As much as we appreciate Joseph’s deep and positive faith, and as much as we see the purpose of the long Joseph story as explaining how the Israelites went to Egypt, we might want to linger a bit on his theological reflection on God’s will. Last week, Barbara Brown Taylor wrote that Joseph “listened to his life” to understand what God was about. Walter Brueggemann, on the other hand, says that “Joseph, man of faith, takes a second hard look at his life. He is willing to host the hidden, inscrutable, unresolved purpose of God for his life that is beyond his control…[and] trust a purpose for his life that is larger than his own horizon” (“Taking a Second, Painful Look” in The Threat of Life: Sermons on Pain, Power, and Weakness). Brueggemann writes of the “hiddenness” of God at work in our lives, the “something hidden, inscrutable, playful, and unresolved” that requires trust in God’s purposes even when we can’t see or understand them.
Life, we hope, is not random and without meaning or purpose, but it’s not always easy to perceive what is really happening around us, or why. In the big picture, though, it would be easy to say that God, like some divine puppeteer, made the brothers do something evil (in order to accomplish something good later on), but that claim would diminish our human freedom and responsibility. (Joseph, after all, reminds his brothers in his first statement – in case they’ve forgotten – that they sold him into slavery.) Or “post-moderns” may say that Joseph was just reading into the events and putting his own spin on them.
Brueggemann speaks not only of that hiddenness, but also of God’s ability to “see before (pro-video)” and provide, or act, in ways that are mysterious, wondrous, and good: we might say that Joseph has undergone a conversion, and indeed Brueggemann attributes this to Joseph’s new and hard-won understanding that “God has been at work well beyond him.” His theological reflection is about God at work in his own life, but in ways much greater than we often use to measure providence. Brueggemann imagines that Joseph says, “I became aware that my life was more than the sum of my little fears, my little hates, and my little loves. My life is larger than I imagined, and I decided to embrace the largeness that is God’s gift for my life” (The Threat of Life). Words to live by, in any story, in any century!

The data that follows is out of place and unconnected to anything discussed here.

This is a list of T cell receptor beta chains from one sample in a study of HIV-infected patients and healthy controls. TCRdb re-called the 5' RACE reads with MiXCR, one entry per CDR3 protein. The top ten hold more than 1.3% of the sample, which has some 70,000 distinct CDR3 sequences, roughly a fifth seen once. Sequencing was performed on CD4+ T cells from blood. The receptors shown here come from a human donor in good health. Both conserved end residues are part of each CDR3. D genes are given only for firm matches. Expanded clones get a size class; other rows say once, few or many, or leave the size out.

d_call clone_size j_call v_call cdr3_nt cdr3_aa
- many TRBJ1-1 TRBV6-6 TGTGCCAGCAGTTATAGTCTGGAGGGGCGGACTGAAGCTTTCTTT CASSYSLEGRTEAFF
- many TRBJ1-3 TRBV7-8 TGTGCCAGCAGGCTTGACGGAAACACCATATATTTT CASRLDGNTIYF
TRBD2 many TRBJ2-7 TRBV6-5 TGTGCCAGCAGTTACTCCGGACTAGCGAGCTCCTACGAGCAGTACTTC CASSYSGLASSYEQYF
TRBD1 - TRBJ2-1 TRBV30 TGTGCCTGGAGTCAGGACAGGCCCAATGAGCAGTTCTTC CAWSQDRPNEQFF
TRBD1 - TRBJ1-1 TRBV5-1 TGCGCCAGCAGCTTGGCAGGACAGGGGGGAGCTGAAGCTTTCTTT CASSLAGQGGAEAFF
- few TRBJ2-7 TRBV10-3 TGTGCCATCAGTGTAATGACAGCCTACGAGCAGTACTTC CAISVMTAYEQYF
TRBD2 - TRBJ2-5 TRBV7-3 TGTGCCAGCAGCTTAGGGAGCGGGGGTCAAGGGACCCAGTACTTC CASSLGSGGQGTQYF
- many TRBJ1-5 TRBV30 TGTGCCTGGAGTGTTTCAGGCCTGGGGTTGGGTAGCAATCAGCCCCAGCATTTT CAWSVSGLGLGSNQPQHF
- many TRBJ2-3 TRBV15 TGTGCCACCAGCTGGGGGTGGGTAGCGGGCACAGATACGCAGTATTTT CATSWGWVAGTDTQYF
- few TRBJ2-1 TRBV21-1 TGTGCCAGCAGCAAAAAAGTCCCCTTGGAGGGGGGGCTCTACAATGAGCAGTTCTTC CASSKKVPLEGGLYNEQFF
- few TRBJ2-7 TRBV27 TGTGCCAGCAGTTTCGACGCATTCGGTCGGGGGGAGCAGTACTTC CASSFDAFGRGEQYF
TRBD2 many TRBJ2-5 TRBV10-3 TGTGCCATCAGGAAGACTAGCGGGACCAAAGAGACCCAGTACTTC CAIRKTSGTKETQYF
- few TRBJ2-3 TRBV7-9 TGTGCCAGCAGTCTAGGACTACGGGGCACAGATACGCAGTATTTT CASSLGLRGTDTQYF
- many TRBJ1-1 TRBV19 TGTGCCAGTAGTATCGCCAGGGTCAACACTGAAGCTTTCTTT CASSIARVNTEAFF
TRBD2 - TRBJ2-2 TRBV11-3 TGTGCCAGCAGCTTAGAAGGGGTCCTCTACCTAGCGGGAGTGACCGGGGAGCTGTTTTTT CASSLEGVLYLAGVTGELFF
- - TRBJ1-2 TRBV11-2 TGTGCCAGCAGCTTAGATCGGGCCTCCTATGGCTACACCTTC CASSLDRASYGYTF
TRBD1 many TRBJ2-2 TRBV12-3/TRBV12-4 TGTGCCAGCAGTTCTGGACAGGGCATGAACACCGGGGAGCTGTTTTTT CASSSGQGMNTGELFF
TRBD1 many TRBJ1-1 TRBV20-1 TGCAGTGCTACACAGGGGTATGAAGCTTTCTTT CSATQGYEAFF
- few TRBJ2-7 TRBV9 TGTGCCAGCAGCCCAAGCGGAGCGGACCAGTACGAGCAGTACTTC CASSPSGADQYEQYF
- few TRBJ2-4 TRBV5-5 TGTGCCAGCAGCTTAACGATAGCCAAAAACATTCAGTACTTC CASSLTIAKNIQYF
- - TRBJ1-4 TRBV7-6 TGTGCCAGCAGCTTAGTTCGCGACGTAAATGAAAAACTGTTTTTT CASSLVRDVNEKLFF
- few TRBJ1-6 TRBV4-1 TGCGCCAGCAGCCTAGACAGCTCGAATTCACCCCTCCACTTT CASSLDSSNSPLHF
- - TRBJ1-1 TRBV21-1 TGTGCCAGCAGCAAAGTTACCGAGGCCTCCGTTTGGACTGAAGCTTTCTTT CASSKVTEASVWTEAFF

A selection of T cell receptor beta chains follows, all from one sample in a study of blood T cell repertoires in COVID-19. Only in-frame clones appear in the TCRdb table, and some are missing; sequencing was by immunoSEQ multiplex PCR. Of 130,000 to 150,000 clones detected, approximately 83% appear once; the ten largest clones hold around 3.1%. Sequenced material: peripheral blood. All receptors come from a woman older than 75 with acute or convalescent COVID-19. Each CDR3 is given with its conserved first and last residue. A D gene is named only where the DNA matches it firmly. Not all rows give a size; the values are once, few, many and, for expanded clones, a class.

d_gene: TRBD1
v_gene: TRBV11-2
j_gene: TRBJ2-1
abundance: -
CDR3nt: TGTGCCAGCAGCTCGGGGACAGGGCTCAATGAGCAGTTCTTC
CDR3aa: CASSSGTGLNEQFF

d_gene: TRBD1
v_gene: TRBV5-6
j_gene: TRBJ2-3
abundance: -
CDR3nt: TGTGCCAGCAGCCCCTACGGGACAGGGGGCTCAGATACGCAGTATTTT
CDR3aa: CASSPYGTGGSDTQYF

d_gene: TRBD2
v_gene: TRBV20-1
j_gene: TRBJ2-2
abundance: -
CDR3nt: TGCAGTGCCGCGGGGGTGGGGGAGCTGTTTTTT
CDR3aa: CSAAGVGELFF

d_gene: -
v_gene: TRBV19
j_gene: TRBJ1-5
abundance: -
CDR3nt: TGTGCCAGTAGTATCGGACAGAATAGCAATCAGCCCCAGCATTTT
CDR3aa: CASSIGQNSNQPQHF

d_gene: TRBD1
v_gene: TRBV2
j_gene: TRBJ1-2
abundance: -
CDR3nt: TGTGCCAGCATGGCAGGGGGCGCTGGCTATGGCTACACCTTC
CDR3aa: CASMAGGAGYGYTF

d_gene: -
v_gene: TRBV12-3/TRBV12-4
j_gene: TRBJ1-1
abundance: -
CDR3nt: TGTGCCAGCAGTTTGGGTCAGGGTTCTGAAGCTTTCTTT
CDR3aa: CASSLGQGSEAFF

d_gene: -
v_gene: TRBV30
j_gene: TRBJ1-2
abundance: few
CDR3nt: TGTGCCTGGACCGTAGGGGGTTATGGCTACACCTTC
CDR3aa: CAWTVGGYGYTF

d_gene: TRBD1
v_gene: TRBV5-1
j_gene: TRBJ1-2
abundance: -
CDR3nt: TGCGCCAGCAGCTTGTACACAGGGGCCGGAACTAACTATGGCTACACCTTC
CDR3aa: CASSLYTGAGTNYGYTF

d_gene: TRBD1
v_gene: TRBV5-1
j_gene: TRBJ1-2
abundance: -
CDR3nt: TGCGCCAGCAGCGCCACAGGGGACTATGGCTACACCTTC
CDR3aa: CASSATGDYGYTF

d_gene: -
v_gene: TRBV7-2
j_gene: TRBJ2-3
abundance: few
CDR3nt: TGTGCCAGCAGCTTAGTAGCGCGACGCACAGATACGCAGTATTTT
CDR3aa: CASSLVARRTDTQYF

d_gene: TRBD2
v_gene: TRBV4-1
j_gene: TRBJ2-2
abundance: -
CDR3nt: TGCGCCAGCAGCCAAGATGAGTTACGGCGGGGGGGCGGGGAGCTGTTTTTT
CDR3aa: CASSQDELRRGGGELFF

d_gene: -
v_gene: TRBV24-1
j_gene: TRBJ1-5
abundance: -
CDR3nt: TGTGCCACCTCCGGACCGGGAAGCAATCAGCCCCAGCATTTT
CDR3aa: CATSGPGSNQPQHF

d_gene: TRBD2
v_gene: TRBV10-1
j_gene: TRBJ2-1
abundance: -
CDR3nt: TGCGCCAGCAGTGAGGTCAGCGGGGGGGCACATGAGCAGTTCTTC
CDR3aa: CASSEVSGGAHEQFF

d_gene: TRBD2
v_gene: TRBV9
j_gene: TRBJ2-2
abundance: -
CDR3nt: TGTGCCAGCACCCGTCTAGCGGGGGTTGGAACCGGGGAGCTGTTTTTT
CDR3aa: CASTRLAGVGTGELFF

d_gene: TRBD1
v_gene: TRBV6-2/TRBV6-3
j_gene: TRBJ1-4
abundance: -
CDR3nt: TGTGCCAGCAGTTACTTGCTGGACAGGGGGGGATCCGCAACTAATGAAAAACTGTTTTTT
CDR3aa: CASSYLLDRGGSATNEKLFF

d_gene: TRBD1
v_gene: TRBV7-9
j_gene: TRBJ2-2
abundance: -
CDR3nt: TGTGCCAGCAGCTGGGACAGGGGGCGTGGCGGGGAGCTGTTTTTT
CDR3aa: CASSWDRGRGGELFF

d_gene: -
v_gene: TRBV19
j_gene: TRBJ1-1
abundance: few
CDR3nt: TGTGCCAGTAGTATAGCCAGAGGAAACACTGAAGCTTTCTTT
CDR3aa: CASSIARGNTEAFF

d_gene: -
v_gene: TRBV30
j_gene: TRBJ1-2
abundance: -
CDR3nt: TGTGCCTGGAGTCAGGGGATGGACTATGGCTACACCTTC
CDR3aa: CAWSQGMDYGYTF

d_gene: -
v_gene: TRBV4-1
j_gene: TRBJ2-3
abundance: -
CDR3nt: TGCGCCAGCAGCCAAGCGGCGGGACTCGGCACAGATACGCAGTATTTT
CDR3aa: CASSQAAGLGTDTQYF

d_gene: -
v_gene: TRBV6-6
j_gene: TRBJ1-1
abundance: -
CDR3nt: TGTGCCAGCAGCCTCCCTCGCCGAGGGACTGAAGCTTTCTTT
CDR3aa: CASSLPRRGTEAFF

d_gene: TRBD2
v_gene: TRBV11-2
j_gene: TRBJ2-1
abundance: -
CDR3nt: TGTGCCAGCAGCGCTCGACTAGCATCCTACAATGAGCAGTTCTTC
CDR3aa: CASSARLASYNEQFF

This is a big moment, really big, and Joseph cries out and weeps loudly. He seems to feel no anger at his brothers, but only joy at being able to provide for them and the father they share, and the younger brother he loves. He also feels gratitude and awe for God’s hand at work in his life. James Newsome says that “Joseph’s virtual collapse in the presence of his brothers reveals his awareness of God’s role in his life as much as it reveals his humanity” (Texts for Preaching Year A).
It seems that this dreamer has learned to interpret more than his dreams, or perhaps he’s learned to recognize a dream of his waking hours: to be reunited with his family, and then to use his power for good. Barbara Brown Taylor says that Joseph saw a pattern in what was happening in that palace: “No one explained it to him, but he could see God’s fingerprints all over the place.” God isn’t a puppeteer, making things happen. God, Taylor says, is more like an artist, “like one of those genius sculptors who can make art out of anything.” For this kind of artist, “Nothing is too bent to be used – not even tragedies, not even bad decisions, not even plain human meanness.” Joseph, she says, is “a living work of art” (“Listening to Your Life,” in Gospel Medicine).
And the beauty of this living work of art lies in his exuberant forgiveness of brothers who resented him and showed him no mercy when the shoe was on the other foot. When they had power, they ignored his pleas for mercy (they remember doing so in 42:21), but now Joseph is in power, and he freely chooses reconciliation. When Joseph looks at his life, however, he doesn’t see himself as a victim, Barbara Brown Taylor says: “When he looked at his life, he did not see a series of senseless tragedies. He saw a lighted path…” (Gospel Medicine).